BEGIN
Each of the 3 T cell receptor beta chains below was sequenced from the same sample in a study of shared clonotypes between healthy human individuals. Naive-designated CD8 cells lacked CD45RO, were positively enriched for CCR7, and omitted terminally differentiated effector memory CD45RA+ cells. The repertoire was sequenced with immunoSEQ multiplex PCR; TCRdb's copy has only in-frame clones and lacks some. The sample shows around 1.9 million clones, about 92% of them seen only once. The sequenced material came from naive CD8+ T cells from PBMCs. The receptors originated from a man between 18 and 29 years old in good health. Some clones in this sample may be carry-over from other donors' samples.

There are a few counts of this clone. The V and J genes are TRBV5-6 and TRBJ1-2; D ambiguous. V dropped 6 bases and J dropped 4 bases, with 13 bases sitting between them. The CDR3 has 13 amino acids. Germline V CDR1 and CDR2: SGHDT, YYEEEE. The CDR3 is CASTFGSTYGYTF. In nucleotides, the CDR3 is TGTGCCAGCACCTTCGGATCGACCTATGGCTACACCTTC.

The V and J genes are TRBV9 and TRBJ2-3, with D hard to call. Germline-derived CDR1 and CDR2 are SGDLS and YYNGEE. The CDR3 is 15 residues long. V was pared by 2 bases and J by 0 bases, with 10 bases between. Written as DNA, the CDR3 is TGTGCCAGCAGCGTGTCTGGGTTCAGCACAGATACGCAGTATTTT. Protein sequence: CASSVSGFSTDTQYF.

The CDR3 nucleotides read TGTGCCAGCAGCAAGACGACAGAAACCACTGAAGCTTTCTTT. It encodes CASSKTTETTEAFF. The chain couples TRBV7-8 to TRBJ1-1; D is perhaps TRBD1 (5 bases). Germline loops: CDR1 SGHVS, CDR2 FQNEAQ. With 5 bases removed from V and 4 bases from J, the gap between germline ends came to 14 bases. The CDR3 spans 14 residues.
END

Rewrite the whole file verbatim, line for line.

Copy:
Each of the 3 T cell receptor beta chains below was sequenced from the same sample in a study of shared clonotypes between healthy human individuals. Naive-designated CD8 cells lacked CD45RO, were positively enriched for CCR7, and omitted terminally differentiated effector memory CD45RA+ cells. The repertoire was sequenced with immunoSEQ multiplex PCR; TCRdb's copy has only in-frame clones and lacks some. The sample shows around 1.9 million clones, about 92% of them seen only once. The sequenced material came from naive CD8+ T cells from PBMCs. The receptors originated from a man between 18 and 29 years old in good health. Some clones in this sample may be carry-over from other donors' samples.

There are a few counts of this clone. The V and J genes are TRBV5-6 and TRBJ1-2; D ambiguous. V dropped 6 bases and J dropped 4 bases, with 13 bases sitting between them. The CDR3 has 13 amino acids. Germline V CDR1 and CDR2: SGHDT, YYEEEE. The CDR3 is CASTFGSTYGYTF. In nucleotides, the CDR3 is TGTGCCAGCACCTTCGGATCGACCTATGGCTACACCTTC.

The V and J genes are TRBV9 and TRBJ2-3, with D hard to call. Germline-derived CDR1 and CDR2 are SGDLS and YYNGEE. The CDR3 is 15 residues long. V was pared by 2 bases and J by 0 bases, with 10 bases between. Written as DNA, the CDR3 is TGTGCCAGCAGCGTGTCTGGGTTCAGCACAGATACGCAGTATTTT. Protein sequence: CASSVSGFSTDTQYF.

The CDR3 nucleotides read TGTGCCAGCAGCAAGACGACAGAAACCACTGAAGCTTTCTTT. It encodes CASSKTTETTEAFF. The chain couples TRBV7-8 to TRBJ1-1; D is perhaps TRBD1 (5 bases). Germline loops: CDR1 SGHVS, CDR2 FQNEAQ. With 5 bases removed from V and 4 bases from J, the gap between germline ends came to 14 bases. The CDR3 spans 14 residues.